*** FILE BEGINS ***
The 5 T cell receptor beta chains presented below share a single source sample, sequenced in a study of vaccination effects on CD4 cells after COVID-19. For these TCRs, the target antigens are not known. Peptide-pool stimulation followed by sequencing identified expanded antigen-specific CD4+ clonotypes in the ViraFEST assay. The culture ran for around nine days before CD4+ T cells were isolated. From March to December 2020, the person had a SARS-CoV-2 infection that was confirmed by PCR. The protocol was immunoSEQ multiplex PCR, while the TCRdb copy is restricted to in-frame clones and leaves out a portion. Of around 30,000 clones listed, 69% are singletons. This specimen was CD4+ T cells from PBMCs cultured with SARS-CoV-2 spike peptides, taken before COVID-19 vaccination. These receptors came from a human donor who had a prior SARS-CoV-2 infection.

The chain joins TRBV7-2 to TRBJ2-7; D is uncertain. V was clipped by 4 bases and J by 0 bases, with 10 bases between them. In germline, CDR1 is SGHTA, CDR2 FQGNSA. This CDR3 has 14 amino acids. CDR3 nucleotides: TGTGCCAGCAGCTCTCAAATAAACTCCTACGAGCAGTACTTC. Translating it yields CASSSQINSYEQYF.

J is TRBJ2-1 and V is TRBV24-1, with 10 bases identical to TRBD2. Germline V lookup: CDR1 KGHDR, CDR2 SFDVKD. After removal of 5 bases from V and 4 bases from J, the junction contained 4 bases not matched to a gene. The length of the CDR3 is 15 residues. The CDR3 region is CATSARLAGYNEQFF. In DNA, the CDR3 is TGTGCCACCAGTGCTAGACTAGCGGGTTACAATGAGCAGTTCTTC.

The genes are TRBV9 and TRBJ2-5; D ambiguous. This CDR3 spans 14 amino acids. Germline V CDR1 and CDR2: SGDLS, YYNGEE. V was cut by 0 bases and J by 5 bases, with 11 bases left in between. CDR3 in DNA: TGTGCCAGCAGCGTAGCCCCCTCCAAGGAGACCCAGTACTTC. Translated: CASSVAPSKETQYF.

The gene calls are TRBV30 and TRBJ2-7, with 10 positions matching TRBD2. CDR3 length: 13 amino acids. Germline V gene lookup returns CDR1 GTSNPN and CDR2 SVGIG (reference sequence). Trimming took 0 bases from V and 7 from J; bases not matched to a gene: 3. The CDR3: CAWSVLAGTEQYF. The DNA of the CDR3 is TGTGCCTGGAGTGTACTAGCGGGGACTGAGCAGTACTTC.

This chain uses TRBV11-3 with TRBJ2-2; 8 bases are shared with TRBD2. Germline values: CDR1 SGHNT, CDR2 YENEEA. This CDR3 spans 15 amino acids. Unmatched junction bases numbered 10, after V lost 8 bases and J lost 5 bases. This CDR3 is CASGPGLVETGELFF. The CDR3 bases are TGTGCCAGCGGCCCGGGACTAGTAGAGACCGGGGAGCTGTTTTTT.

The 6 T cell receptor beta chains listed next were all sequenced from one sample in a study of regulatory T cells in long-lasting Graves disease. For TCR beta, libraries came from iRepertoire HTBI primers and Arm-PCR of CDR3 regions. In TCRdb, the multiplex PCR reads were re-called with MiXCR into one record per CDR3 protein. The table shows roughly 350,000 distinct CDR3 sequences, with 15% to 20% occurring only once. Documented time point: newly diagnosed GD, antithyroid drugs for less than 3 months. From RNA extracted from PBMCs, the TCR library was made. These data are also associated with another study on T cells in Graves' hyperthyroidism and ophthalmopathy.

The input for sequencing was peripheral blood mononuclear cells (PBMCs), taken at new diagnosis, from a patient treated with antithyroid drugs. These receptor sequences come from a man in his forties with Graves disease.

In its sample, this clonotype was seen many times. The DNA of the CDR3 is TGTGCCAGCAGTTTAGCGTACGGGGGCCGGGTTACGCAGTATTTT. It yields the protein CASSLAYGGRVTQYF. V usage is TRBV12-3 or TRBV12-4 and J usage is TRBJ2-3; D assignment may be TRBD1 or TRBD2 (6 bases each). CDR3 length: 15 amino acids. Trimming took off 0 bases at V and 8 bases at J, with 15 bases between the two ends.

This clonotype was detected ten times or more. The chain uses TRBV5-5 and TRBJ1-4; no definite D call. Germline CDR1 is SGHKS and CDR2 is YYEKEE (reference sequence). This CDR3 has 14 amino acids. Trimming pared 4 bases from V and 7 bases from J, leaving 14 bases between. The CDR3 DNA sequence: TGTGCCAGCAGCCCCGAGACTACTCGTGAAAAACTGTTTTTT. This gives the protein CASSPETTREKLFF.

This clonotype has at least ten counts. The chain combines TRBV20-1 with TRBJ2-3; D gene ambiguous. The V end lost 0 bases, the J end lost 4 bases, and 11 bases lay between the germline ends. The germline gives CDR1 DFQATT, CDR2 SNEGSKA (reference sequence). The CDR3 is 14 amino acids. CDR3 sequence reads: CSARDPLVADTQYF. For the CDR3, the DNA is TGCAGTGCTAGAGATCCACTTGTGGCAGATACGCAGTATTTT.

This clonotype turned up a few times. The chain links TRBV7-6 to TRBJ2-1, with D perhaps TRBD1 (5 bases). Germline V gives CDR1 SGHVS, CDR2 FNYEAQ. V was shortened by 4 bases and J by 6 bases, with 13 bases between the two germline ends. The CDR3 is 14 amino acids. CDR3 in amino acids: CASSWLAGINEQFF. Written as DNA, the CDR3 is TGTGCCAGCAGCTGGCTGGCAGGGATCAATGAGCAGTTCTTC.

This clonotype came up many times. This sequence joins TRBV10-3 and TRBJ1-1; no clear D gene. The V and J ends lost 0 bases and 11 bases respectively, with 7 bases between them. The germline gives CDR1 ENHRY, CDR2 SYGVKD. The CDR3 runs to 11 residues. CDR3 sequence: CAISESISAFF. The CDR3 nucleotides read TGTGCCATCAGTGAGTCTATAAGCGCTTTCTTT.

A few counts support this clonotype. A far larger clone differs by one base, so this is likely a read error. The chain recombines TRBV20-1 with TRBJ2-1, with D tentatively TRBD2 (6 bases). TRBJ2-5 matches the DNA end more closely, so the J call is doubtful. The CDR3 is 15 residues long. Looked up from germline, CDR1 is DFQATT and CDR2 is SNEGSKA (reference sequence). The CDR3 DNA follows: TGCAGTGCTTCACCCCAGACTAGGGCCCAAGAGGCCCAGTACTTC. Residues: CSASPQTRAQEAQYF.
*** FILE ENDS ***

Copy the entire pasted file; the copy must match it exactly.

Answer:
The 5 T cell receptor beta chains presented below share a single source sample, sequenced in a study of vaccination effects on CD4 cells after COVID-19. For these TCRs, the target antigens are not known. Peptide-pool stimulation followed by sequencing identified expanded antigen-specific CD4+ clonotypes in the ViraFEST assay. The culture ran for around nine days before CD4+ T cells were isolated. From March to December 2020, the person had a SARS-CoV-2 infection that was confirmed by PCR. The protocol was immunoSEQ multiplex PCR, while the TCRdb copy is restricted to in-frame clones and leaves out a portion. Of around 30,000 clones listed, 69% are singletons. This specimen was CD4+ T cells from PBMCs cultured with SARS-CoV-2 spike peptides, taken before COVID-19 vaccination. These receptors came from a human donor who had a prior SARS-CoV-2 infection.

The chain joins TRBV7-2 to TRBJ2-7; D is uncertain. V was clipped by 4 bases and J by 0 bases, with 10 bases between them. In germline, CDR1 is SGHTA, CDR2 FQGNSA. This CDR3 has 14 amino acids. CDR3 nucleotides: TGTGCCAGCAGCTCTCAAATAAACTCCTACGAGCAGTACTTC. Translating it yields CASSSQINSYEQYF.

J is TRBJ2-1 and V is TRBV24-1, with 10 bases identical to TRBD2. Germline V lookup: CDR1 KGHDR, CDR2 SFDVKD. After removal of 5 bases from V and 4 bases from J, the junction contained 4 bases not matched to a gene. The length of the CDR3 is 15 residues. The CDR3 region is CATSARLAGYNEQFF. In DNA, the CDR3 is TGTGCCACCAGTGCTAGACTAGCGGGTTACAATGAGCAGTTCTTC.

The genes are TRBV9 and TRBJ2-5; D ambiguous. This CDR3 spans 14 amino acids. Germline V CDR1 and CDR2: SGDLS, YYNGEE. V was cut by 0 bases and J by 5 bases, with 11 bases left in between. CDR3 in DNA: TGTGCCAGCAGCGTAGCCCCCTCCAAGGAGACCCAGTACTTC. Translated: CASSVAPSKETQYF.

The gene calls are TRBV30 and TRBJ2-7, with 10 positions matching TRBD2. CDR3 length: 13 amino acids. Germline V gene lookup returns CDR1 GTSNPN and CDR2 SVGIG (reference sequence). Trimming took 0 bases from V and 7 from J; bases not matched to a gene: 3. The CDR3: CAWSVLAGTEQYF. The DNA of the CDR3 is TGTGCCTGGAGTGTACTAGCGGGGACTGAGCAGTACTTC.

This chain uses TRBV11-3 with TRBJ2-2; 8 bases are shared with TRBD2. Germline values: CDR1 SGHNT, CDR2 YENEEA. This CDR3 spans 15 amino acids. Unmatched junction bases numbered 10, after V lost 8 bases and J lost 5 bases. This CDR3 is CASGPGLVETGELFF. The CDR3 bases are TGTGCCAGCGGCCCGGGACTAGTAGAGACCGGGGAGCTGTTTTTT.

The 6 T cell receptor beta chains listed next were all sequenced from one sample in a study of regulatory T cells in long-lasting Graves disease. For TCR beta, libraries came from iRepertoire HTBI primers and Arm-PCR of CDR3 regions. In TCRdb, the multiplex PCR reads were re-called with MiXCR into one record per CDR3 protein. The table shows roughly 350,000 distinct CDR3 sequences, with 15% to 20% occurring only once. Documented time point: newly diagnosed GD, antithyroid drugs for less than 3 months. From RNA extracted from PBMCs, the TCR library was made. These data are also associated with another study on T cells in Graves' hyperthyroidism and ophthalmopathy.

The input for sequencing was peripheral blood mononuclear cells (PBMCs), taken at new diagnosis, from a patient treated with antithyroid drugs. These receptor sequences come from a man in his forties with Graves disease.

In its sample, this clonotype was seen many times. The DNA of the CDR3 is TGTGCCAGCAGTTTAGCGTACGGGGGCCGGGTTACGCAGTATTTT. It yields the protein CASSLAYGGRVTQYF. V usage is TRBV12-3 or TRBV12-4 and J usage is TRBJ2-3; D assignment may be TRBD1 or TRBD2 (6 bases each). CDR3 length: 15 amino acids. Trimming took off 0 bases at V and 8 bases at J, with 15 bases between the two ends.

This clonotype was detected ten times or more. The chain uses TRBV5-5 and TRBJ1-4; no definite D call. Germline CDR1 is SGHKS and CDR2 is YYEKEE (reference sequence). This CDR3 has 14 amino acids. Trimming pared 4 bases from V and 7 bases from J, leaving 14 bases between. The CDR3 DNA sequence: TGTGCCAGCAGCCCCGAGACTACTCGTGAAAAACTGTTTTTT. This gives the protein CASSPETTREKLFF.

This clonotype has at least ten counts. The chain combines TRBV20-1 with TRBJ2-3; D gene ambiguous. The V end lost 0 bases, the J end lost 4 bases, and 11 bases lay between the germline ends. The germline gives CDR1 DFQATT, CDR2 SNEGSKA (reference sequence). The CDR3 is 14 amino acids. CDR3 sequence reads: CSARDPLVADTQYF. For the CDR3, the DNA is TGCAGTGCTAGAGATCCACTTGTGGCAGATACGCAGTATTTT.

This clonotype turned up a few times. The chain links TRBV7-6 to TRBJ2-1, with D perhaps TRBD1 (5 bases). Germline V gives CDR1 SGHVS, CDR2 FNYEAQ. V was shortened by 4 bases and J by 6 bases, with 13 bases between the two germline ends. The CDR3 is 14 amino acids. CDR3 in amino acids: CASSWLAGINEQFF. Written as DNA, the CDR3 is TGTGCCAGCAGCTGGCTGGCAGGGATCAATGAGCAGTTCTTC.

This clonotype came up many times. This sequence joins TRBV10-3 and TRBJ1-1; no clear D gene. The V and J ends lost 0 bases and 11 bases respectively, with 7 bases between them. The germline gives CDR1 ENHRY, CDR2 SYGVKD. The CDR3 runs to 11 residues. CDR3 sequence: CAISESISAFF. The CDR3 nucleotides read TGTGCCATCAGTGAGTCTATAAGCGCTTTCTTT.

A few counts support this clonotype. A far larger clone differs by one base, so this is likely a read error. The chain recombines TRBV20-1 with TRBJ2-1, with D tentatively TRBD2 (6 bases). TRBJ2-5 matches the DNA end more closely, so the J call is doubtful. The CDR3 is 15 residues long. Looked up from germline, CDR1 is DFQATT and CDR2 is SNEGSKA (reference sequence). The CDR3 DNA follows: TGCAGTGCTTCACCCCAGACTAGGGCCCAAGAGGCCCAGTACTTC. Residues: CSASPQTRAQEAQYF.